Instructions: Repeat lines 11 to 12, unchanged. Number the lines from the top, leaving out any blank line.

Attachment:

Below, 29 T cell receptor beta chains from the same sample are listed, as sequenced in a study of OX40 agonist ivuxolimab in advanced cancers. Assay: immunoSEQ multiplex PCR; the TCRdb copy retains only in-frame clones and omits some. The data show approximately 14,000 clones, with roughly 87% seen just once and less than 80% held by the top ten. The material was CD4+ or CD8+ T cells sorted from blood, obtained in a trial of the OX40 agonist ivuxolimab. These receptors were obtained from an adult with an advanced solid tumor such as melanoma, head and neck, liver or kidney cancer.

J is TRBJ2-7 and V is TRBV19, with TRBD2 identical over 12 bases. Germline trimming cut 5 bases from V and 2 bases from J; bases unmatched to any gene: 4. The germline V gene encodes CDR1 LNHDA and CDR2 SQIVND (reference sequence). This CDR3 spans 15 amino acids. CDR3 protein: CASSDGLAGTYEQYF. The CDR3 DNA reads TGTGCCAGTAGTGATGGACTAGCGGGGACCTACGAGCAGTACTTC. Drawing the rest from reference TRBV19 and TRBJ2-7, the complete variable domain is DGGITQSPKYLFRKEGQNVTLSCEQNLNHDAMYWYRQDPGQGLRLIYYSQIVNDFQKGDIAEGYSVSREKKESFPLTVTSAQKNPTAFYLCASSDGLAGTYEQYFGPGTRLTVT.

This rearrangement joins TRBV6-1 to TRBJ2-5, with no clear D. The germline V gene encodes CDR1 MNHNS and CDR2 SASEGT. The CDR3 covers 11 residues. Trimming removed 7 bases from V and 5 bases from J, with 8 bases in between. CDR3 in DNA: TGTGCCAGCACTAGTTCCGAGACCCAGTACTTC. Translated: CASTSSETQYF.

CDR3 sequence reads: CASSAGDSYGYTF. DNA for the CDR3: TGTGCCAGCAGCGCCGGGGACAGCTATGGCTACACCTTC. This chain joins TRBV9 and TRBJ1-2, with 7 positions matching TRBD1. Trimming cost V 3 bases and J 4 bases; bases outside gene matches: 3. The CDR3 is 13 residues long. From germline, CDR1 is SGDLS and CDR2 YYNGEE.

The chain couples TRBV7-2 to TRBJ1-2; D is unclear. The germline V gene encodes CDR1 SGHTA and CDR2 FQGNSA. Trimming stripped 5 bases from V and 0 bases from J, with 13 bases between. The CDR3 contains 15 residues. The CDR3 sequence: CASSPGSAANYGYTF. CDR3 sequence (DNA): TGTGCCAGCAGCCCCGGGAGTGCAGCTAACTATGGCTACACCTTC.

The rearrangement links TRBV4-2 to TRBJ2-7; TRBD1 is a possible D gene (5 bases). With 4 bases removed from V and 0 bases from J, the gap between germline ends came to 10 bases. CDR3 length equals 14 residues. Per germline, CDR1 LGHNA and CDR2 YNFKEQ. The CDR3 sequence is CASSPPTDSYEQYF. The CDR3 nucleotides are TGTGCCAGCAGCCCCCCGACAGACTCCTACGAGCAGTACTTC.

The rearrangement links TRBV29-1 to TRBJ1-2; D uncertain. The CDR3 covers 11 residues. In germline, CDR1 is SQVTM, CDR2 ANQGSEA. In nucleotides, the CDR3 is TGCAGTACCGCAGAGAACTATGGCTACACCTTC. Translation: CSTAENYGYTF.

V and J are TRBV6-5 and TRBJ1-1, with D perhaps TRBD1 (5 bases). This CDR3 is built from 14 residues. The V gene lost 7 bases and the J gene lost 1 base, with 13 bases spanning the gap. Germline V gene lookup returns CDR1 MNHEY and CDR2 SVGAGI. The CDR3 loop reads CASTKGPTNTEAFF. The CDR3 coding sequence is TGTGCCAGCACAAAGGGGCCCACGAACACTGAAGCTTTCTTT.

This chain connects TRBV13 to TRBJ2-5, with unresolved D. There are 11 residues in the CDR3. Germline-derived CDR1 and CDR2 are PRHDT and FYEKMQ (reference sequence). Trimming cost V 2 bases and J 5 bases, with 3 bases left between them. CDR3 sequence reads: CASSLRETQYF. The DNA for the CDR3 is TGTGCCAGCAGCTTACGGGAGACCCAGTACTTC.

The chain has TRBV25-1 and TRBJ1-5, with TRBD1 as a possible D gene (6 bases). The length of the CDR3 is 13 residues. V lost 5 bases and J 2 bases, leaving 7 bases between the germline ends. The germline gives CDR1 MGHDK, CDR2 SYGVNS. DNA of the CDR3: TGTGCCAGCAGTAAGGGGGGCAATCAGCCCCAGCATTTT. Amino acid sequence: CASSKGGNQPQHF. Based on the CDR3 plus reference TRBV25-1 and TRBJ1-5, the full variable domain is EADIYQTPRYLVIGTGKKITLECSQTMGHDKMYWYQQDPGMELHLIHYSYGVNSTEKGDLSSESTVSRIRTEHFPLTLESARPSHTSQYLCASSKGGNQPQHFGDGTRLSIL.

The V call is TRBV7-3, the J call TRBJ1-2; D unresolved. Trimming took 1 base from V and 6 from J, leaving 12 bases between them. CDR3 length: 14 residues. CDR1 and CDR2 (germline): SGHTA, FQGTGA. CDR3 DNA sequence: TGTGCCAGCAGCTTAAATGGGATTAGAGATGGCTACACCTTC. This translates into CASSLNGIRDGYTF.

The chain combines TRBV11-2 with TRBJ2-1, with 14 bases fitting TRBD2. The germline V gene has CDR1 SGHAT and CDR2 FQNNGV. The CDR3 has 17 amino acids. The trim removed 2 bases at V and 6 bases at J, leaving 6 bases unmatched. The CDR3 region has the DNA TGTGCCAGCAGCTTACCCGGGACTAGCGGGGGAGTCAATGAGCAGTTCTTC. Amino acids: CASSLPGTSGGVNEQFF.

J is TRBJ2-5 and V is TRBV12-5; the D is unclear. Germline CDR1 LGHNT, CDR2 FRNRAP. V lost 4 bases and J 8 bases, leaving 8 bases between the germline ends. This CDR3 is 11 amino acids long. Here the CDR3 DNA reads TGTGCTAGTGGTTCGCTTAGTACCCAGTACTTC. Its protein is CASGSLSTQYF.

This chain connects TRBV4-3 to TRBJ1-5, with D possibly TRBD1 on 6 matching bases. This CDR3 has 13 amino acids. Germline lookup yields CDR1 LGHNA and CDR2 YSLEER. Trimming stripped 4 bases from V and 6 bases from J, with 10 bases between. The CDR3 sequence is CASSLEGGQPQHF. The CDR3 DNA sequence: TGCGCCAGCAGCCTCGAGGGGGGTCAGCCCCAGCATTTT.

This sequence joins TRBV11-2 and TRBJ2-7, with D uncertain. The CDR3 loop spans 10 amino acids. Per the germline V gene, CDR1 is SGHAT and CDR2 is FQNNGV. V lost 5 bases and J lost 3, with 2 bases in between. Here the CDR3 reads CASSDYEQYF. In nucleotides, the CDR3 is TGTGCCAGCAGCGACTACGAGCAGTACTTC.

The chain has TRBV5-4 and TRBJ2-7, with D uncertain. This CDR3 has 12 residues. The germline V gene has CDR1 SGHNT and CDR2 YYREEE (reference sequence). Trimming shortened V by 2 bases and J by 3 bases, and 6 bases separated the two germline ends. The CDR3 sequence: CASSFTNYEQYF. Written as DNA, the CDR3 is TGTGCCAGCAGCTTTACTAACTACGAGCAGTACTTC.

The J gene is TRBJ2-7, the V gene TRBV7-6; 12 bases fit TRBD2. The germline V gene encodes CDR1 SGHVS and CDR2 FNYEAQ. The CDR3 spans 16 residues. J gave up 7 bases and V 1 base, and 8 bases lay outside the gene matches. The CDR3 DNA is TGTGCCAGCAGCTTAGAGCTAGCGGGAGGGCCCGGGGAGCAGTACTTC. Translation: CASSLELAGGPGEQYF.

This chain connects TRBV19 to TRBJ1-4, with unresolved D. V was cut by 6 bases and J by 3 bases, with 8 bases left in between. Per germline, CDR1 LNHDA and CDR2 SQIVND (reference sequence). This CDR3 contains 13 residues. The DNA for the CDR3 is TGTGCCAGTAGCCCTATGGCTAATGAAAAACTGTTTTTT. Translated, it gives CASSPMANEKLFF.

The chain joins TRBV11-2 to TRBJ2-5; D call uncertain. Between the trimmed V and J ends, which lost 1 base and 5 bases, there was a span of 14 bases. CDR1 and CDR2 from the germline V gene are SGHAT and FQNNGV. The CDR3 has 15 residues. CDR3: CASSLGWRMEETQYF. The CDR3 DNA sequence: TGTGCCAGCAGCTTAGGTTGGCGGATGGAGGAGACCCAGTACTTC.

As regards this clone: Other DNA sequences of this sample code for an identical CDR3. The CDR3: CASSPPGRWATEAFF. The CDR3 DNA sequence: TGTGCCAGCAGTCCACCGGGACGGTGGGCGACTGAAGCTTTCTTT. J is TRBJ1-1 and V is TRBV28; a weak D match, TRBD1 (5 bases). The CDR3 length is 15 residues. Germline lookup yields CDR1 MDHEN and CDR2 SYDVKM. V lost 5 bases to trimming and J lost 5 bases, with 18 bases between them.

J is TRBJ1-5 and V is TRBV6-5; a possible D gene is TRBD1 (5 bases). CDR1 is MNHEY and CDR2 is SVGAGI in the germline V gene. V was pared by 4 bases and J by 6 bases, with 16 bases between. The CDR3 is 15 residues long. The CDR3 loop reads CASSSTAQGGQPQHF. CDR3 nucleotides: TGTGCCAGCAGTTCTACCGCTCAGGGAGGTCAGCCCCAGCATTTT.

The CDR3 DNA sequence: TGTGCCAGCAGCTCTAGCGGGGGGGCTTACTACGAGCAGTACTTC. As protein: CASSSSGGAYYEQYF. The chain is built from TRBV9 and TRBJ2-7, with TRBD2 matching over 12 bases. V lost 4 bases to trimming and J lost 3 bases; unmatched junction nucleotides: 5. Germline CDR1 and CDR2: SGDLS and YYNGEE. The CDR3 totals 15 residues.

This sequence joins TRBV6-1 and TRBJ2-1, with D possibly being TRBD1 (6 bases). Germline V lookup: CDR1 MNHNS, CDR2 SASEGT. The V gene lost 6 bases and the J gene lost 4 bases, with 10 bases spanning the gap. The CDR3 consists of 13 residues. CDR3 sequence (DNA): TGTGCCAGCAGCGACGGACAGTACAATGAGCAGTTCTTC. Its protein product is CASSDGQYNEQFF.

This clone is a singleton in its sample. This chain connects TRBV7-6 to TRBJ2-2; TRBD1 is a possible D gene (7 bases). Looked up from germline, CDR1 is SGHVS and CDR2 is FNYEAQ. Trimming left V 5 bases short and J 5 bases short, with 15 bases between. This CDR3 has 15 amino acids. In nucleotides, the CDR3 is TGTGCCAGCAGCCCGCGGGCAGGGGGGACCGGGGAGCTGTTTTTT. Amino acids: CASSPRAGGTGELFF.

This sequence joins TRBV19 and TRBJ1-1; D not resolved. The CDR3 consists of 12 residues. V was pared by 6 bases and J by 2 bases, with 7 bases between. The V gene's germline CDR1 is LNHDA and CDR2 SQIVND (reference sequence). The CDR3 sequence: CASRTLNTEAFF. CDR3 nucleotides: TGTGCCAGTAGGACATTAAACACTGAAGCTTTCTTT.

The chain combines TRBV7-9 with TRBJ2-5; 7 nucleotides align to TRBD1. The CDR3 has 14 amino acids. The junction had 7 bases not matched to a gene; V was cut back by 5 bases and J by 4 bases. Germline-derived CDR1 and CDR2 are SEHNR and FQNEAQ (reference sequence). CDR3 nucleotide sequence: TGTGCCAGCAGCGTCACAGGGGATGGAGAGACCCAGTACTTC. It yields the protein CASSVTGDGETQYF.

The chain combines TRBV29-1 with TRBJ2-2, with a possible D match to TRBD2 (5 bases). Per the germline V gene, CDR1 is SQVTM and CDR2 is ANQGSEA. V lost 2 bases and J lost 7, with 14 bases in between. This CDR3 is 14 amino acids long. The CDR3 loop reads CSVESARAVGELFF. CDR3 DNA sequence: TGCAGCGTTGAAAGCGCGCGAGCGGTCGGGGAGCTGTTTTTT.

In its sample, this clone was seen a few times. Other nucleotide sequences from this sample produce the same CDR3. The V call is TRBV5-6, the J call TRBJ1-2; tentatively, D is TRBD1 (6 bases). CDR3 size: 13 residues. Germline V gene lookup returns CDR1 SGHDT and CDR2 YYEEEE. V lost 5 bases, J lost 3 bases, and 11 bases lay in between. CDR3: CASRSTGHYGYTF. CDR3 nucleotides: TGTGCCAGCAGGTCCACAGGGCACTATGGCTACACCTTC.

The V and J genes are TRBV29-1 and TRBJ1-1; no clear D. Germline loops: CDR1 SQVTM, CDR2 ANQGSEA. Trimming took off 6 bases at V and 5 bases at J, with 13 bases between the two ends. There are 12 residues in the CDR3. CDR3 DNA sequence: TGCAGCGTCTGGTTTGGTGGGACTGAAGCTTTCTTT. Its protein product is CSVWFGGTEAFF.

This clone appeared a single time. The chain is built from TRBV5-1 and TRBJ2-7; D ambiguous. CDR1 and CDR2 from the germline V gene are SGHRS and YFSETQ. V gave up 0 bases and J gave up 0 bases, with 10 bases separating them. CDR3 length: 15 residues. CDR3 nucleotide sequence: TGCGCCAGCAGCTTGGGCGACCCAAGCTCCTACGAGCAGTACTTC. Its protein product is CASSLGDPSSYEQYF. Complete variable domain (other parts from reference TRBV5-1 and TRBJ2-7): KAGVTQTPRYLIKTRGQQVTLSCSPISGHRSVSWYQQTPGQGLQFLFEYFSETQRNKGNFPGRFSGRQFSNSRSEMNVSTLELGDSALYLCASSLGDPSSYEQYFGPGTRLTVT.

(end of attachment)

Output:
The V call is TRBV7-3, the J call TRBJ1-2; D unresolved. Trimming took 1 base from V and 6 from J, leaving 12 bases between them. CDR3 length: 14 residues. CDR1 and CDR2 (germline): SGHTA, FQGTGA. CDR3 DNA sequence: TGTGCCAGCAGCTTAAATGGGATTAGAGATGGCTACACCTTC. This translates into CASSLNGIRDGYTF.

The chain combines TRBV11-2 with TRBJ2-1, with 14 bases fitting TRBD2. The germline V gene has CDR1 SGHAT and CDR2 FQNNGV. The CDR3 has 17 amino acids. The trim removed 2 bases at V and 6 bases at J, leaving 6 bases unmatched. The CDR3 region has the DNA TGTGCCAGCAGCTTACCCGGGACTAGCGGGGGAGTCAATGAGCAGTTCTTC. Amino acids: CASSLPGTSGGVNEQFF.